Within each focus area are projects that work to resolve the identified problems. Western Michigan University's Center for Research on Instructional Change in Postsecondary Education is constantly in the process of developing further projects, so please contact us if you are interested in developing a project.
Focus area 1: Facilitating change in undergraduate STEM
Project 1: Developing Instruments and Techniques to Measure Instructor Practices, Institutional Climate, and Social Networks related to Innovative Teaching
A core component of this project is to develop a valid and reliable survey instrument for STEM instructors, including part-time instructors and graduate student instructors, to measure:
- Teaching and learning approaches.
- Their perceptions of the teaching environment (i.e., climate) within their departments and the University.
- The networks of colleagues with whom they discuss issues related to teaching and learning.
Project 2: Sustainable Diffusion of Research-Based Instructional Strategies: A Rich Case Study of SCALE-UP
This project is designed to improve knowledge of the diffusion of research-based instructional strategies by conducting a rich case study of the spread of one particular research-based instructional strategy, Student-Centered Active Learning Environment for Undergraduate Programs—better known as SCALE-UP. SCALE-UP was chosen because:
- It has been shown to be effective in a variety of contexts.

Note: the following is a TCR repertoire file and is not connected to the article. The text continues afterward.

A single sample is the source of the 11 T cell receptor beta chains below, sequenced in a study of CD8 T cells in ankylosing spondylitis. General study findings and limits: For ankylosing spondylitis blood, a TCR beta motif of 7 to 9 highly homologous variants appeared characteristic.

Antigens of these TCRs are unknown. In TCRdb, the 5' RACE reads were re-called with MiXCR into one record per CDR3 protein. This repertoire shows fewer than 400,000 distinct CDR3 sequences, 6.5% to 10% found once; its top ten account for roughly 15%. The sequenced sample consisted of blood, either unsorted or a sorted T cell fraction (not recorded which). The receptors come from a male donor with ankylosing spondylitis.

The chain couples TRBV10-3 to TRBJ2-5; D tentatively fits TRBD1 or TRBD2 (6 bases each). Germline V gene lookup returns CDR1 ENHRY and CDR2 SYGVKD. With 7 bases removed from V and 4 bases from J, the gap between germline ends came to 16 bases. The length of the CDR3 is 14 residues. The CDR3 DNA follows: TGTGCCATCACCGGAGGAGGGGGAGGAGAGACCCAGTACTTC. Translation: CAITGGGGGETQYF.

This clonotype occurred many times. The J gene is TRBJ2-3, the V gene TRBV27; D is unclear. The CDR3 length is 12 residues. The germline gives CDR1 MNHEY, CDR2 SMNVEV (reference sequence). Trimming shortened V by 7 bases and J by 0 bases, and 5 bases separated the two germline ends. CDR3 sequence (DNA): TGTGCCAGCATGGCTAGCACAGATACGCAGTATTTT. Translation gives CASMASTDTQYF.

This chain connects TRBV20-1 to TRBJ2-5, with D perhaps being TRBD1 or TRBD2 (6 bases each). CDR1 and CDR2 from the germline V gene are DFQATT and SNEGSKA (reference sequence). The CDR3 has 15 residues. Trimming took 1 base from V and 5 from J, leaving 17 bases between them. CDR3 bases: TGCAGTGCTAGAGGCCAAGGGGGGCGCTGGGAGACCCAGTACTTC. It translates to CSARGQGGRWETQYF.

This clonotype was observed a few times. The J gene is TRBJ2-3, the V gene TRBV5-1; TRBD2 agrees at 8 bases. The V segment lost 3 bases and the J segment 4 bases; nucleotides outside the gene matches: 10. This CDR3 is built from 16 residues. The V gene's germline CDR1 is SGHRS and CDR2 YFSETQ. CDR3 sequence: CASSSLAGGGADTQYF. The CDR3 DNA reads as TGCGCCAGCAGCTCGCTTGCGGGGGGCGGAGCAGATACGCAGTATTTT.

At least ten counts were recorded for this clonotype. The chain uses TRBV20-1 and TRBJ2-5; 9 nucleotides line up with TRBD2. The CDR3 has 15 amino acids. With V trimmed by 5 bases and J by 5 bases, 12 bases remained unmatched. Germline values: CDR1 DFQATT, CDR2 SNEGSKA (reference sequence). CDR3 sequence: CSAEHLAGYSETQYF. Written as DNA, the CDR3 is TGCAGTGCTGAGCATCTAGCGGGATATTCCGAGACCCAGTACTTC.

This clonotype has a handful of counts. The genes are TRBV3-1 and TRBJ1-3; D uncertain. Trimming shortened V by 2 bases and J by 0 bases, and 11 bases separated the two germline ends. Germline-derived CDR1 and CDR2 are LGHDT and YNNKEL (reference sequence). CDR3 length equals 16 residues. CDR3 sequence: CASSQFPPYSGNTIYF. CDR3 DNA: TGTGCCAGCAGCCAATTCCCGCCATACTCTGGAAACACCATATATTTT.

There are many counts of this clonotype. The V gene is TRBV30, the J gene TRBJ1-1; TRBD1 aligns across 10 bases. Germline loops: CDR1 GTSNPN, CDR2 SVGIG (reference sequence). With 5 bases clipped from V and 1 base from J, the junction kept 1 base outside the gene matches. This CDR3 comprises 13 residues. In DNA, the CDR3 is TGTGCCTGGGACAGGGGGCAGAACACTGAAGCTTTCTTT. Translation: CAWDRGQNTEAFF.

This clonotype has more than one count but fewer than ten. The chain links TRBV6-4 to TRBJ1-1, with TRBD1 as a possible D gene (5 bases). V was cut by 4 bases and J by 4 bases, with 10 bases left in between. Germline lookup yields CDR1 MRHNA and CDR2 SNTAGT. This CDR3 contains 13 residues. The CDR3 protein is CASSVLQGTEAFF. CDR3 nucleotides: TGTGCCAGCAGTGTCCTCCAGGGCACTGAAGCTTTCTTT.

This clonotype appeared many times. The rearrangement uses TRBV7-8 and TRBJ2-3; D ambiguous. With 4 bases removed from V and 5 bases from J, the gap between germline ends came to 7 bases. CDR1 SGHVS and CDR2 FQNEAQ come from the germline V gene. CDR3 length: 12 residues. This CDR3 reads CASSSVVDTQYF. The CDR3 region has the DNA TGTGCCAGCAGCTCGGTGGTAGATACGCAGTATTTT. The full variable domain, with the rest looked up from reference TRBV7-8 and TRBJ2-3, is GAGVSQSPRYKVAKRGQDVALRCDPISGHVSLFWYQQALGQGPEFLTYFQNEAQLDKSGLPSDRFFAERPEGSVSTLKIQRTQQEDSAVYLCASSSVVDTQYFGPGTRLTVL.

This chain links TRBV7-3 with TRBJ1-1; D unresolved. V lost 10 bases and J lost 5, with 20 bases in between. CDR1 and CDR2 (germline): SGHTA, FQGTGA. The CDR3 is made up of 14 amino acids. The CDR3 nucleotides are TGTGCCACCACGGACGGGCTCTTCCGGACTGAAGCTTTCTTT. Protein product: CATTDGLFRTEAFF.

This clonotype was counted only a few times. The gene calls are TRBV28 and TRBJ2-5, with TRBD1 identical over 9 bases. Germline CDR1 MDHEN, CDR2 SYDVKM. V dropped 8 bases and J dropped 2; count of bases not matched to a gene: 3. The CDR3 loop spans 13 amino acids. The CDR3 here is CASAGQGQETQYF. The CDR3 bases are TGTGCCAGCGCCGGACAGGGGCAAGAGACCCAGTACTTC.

- It has been disseminated by the developer in multiple ways, including workshops, presentations, publications and individual consultations.
- It has spread informally from one adopter to another.
- It has crossed into multiple STEM departments at a variety of institutions.
This TUES Central Resource Project is being designed to help TUES PIs and others engaged in improving STEM education to increase the propagation of their work among undergraduate instructors in STEM and STEM departments. This goal is being pursued through the creation of more deliberate strategies by TUES applicants designed to facilitate wider adoption and adaptation of new learning materials and teaching strategies.
Project 4: The Nature and Role of Student Perceptions of (and Often Resistance to) Active Learning Instructional Strategies
While there is a lot of advice about how an instructor can minimize negative student reactions, there has been very little prior research in this area. This project will:
- Test the hypothesis that expectancy violations—differences between what students expect to experience in a class and what they actually experience—are an important cause of negative student reactions.
- Develop tools to measure student expectations in a variety of different teaching styles.
- Identify instructor practices that can shift student expectations.